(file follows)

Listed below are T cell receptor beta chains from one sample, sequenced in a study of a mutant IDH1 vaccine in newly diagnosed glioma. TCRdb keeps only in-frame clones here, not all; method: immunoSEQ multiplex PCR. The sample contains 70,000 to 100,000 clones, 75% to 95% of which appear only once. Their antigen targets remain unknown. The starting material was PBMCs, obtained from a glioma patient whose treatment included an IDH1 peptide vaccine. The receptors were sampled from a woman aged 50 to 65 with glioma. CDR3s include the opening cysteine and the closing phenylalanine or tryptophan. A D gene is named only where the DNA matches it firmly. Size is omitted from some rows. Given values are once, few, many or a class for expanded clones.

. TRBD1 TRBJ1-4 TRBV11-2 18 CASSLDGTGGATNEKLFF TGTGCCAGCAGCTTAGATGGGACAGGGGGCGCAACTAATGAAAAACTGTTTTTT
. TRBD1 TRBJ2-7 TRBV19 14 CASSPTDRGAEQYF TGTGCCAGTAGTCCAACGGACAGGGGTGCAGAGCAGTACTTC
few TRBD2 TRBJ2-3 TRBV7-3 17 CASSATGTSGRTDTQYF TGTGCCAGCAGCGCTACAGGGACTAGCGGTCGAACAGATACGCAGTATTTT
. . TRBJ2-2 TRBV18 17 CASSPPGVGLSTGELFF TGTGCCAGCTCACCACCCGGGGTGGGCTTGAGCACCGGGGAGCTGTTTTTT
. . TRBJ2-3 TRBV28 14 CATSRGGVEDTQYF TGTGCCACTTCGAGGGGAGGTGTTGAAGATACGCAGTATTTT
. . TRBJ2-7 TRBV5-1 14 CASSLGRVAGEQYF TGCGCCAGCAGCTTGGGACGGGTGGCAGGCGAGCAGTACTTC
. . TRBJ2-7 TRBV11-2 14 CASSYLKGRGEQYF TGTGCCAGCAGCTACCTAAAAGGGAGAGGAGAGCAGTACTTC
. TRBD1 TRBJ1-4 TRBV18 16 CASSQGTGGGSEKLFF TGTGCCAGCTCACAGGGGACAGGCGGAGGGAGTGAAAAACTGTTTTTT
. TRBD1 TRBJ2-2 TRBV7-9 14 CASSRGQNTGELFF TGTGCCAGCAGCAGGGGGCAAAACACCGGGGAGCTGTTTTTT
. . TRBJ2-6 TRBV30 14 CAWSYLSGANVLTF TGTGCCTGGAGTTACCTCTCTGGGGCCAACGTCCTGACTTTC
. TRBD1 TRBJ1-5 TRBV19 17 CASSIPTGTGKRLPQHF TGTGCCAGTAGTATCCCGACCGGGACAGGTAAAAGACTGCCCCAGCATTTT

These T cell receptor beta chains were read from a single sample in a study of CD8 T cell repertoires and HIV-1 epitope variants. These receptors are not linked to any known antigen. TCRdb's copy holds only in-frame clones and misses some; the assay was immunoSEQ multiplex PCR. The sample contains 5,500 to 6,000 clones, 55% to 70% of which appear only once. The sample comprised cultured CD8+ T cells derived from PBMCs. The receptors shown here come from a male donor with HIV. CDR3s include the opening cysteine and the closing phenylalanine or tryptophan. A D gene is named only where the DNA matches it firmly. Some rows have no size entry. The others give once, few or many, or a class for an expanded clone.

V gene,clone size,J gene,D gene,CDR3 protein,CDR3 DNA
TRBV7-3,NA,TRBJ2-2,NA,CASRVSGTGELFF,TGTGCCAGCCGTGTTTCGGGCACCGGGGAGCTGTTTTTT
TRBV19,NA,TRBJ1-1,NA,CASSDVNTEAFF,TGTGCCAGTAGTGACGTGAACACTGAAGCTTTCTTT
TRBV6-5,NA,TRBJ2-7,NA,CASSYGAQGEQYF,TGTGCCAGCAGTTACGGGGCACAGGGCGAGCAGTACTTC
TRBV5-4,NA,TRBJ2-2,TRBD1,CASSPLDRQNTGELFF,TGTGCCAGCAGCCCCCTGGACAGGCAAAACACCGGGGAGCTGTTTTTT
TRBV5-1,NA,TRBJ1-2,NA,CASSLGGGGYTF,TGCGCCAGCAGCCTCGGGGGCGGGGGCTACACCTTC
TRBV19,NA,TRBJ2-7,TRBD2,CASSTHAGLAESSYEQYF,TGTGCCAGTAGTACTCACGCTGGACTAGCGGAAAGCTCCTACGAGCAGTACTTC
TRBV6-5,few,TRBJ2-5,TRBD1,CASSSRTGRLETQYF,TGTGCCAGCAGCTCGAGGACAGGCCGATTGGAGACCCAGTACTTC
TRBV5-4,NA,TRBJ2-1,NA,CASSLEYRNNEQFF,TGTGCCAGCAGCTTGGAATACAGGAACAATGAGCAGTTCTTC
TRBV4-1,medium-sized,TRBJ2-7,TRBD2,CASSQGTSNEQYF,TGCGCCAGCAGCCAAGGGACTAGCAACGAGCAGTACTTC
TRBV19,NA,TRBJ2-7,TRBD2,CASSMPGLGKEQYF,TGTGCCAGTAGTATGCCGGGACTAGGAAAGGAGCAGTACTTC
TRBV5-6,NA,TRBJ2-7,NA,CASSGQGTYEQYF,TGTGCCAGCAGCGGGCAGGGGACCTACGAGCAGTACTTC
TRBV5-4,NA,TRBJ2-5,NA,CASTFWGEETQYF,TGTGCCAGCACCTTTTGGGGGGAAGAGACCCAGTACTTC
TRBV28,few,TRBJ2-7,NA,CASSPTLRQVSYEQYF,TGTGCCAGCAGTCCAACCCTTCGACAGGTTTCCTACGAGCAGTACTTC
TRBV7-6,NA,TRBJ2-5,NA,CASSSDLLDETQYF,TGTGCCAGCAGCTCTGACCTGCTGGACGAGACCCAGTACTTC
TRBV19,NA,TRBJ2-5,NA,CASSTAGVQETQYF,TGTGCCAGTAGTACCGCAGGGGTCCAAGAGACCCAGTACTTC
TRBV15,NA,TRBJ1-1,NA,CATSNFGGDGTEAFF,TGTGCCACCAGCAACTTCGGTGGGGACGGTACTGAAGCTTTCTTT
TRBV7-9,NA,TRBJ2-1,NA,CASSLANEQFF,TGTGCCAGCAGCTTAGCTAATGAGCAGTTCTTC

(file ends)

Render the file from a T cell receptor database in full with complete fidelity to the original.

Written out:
Listed below are T cell receptor beta chains from one sample, sequenced in a study of a mutant IDH1 vaccine in newly diagnosed glioma. TCRdb keeps only in-frame clones here, not all; method: immunoSEQ multiplex PCR. The sample contains 70,000 to 100,000 clones, 75% to 95% of which appear only once. Their antigen targets remain unknown. The starting material was PBMCs, obtained from a glioma patient whose treatment included an IDH1 peptide vaccine. The receptors were sampled from a woman aged 50 to 65 with glioma. CDR3s include the opening cysteine and the closing phenylalanine or tryptophan. A D gene is named only where the DNA matches it firmly. Size is omitted from some rows. Given values are once, few, many or a class for expanded clones.

. TRBD1 TRBJ1-4 TRBV11-2 18 CASSLDGTGGATNEKLFF TGTGCCAGCAGCTTAGATGGGACAGGGGGCGCAACTAATGAAAAACTGTTTTTT
. TRBD1 TRBJ2-7 TRBV19 14 CASSPTDRGAEQYF TGTGCCAGTAGTCCAACGGACAGGGGTGCAGAGCAGTACTTC
few TRBD2 TRBJ2-3 TRBV7-3 17 CASSATGTSGRTDTQYF TGTGCCAGCAGCGCTACAGGGACTAGCGGTCGAACAGATACGCAGTATTTT
. . TRBJ2-2 TRBV18 17 CASSPPGVGLSTGELFF TGTGCCAGCTCACCACCCGGGGTGGGCTTGAGCACCGGGGAGCTGTTTTTT
. . TRBJ2-3 TRBV28 14 CATSRGGVEDTQYF TGTGCCACTTCGAGGGGAGGTGTTGAAGATACGCAGTATTTT
. . TRBJ2-7 TRBV5-1 14 CASSLGRVAGEQYF TGCGCCAGCAGCTTGGGACGGGTGGCAGGCGAGCAGTACTTC
. . TRBJ2-7 TRBV11-2 14 CASSYLKGRGEQYF TGTGCCAGCAGCTACCTAAAAGGGAGAGGAGAGCAGTACTTC
. TRBD1 TRBJ1-4 TRBV18 16 CASSQGTGGGSEKLFF TGTGCCAGCTCACAGGGGACAGGCGGAGGGAGTGAAAAACTGTTTTTT
. TRBD1 TRBJ2-2 TRBV7-9 14 CASSRGQNTGELFF TGTGCCAGCAGCAGGGGGCAAAACACCGGGGAGCTGTTTTTT
. . TRBJ2-6 TRBV30 14 CAWSYLSGANVLTF TGTGCCTGGAGTTACCTCTCTGGGGCCAACGTCCTGACTTTC
. TRBD1 TRBJ1-5 TRBV19 17 CASSIPTGTGKRLPQHF TGTGCCAGTAGTATCCCGACCGGGACAGGTAAAAGACTGCCCCAGCATTTT

These T cell receptor beta chains were read from a single sample in a study of CD8 T cell repertoires and HIV-1 epitope variants. These receptors are not linked to any known antigen. TCRdb's copy holds only in-frame clones and misses some; the assay was immunoSEQ multiplex PCR. The sample contains 5,500 to 6,000 clones, 55% to 70% of which appear only once. The sample comprised cultured CD8+ T cells derived from PBMCs. The receptors shown here come from a male donor with HIV. CDR3s include the opening cysteine and the closing phenylalanine or tryptophan. A D gene is named only where the DNA matches it firmly. Some rows have no size entry. The others give once, few or many, or a class for an expanded clone.

V gene,clone size,J gene,D gene,CDR3 protein,CDR3 DNA
TRBV7-3,NA,TRBJ2-2,NA,CASRVSGTGELFF,TGTGCCAGCCGTGTTTCGGGCACCGGGGAGCTGTTTTTT
TRBV19,NA,TRBJ1-1,NA,CASSDVNTEAFF,TGTGCCAGTAGTGACGTGAACACTGAAGCTTTCTTT
TRBV6-5,NA,TRBJ2-7,NA,CASSYGAQGEQYF,TGTGCCAGCAGTTACGGGGCACAGGGCGAGCAGTACTTC
TRBV5-4,NA,TRBJ2-2,TRBD1,CASSPLDRQNTGELFF,TGTGCCAGCAGCCCCCTGGACAGGCAAAACACCGGGGAGCTGTTTTTT
TRBV5-1,NA,TRBJ1-2,NA,CASSLGGGGYTF,TGCGCCAGCAGCCTCGGGGGCGGGGGCTACACCTTC
TRBV19,NA,TRBJ2-7,TRBD2,CASSTHAGLAESSYEQYF,TGTGCCAGTAGTACTCACGCTGGACTAGCGGAAAGCTCCTACGAGCAGTACTTC
TRBV6-5,few,TRBJ2-5,TRBD1,CASSSRTGRLETQYF,TGTGCCAGCAGCTCGAGGACAGGCCGATTGGAGACCCAGTACTTC
TRBV5-4,NA,TRBJ2-1,NA,CASSLEYRNNEQFF,TGTGCCAGCAGCTTGGAATACAGGAACAATGAGCAGTTCTTC
TRBV4-1,medium-sized,TRBJ2-7,TRBD2,CASSQGTSNEQYF,TGCGCCAGCAGCCAAGGGACTAGCAACGAGCAGTACTTC
TRBV19,NA,TRBJ2-7,TRBD2,CASSMPGLGKEQYF,TGTGCCAGTAGTATGCCGGGACTAGGAAAGGAGCAGTACTTC
TRBV5-6,NA,TRBJ2-7,NA,CASSGQGTYEQYF,TGTGCCAGCAGCGGGCAGGGGACCTACGAGCAGTACTTC
TRBV5-4,NA,TRBJ2-5,NA,CASTFWGEETQYF,TGTGCCAGCACCTTTTGGGGGGAAGAGACCCAGTACTTC
TRBV28,few,TRBJ2-7,NA,CASSPTLRQVSYEQYF,TGTGCCAGCAGTCCAACCCTTCGACAGGTTTCCTACGAGCAGTACTTC
TRBV7-6,NA,TRBJ2-5,NA,CASSSDLLDETQYF,TGTGCCAGCAGCTCTGACCTGCTGGACGAGACCCAGTACTTC
TRBV19,NA,TRBJ2-5,NA,CASSTAGVQETQYF,TGTGCCAGTAGTACCGCAGGGGTCCAAGAGACCCAGTACTTC
TRBV15,NA,TRBJ1-1,NA,CATSNFGGDGTEAFF,TGTGCCACCAGCAACTTCGGTGGGGACGGTACTGAAGCTTTCTTT
TRBV7-9,NA,TRBJ2-1,NA,CASSLANEQFF,TGTGCCAGCAGCTTAGCTAATGAGCAGTTCTTC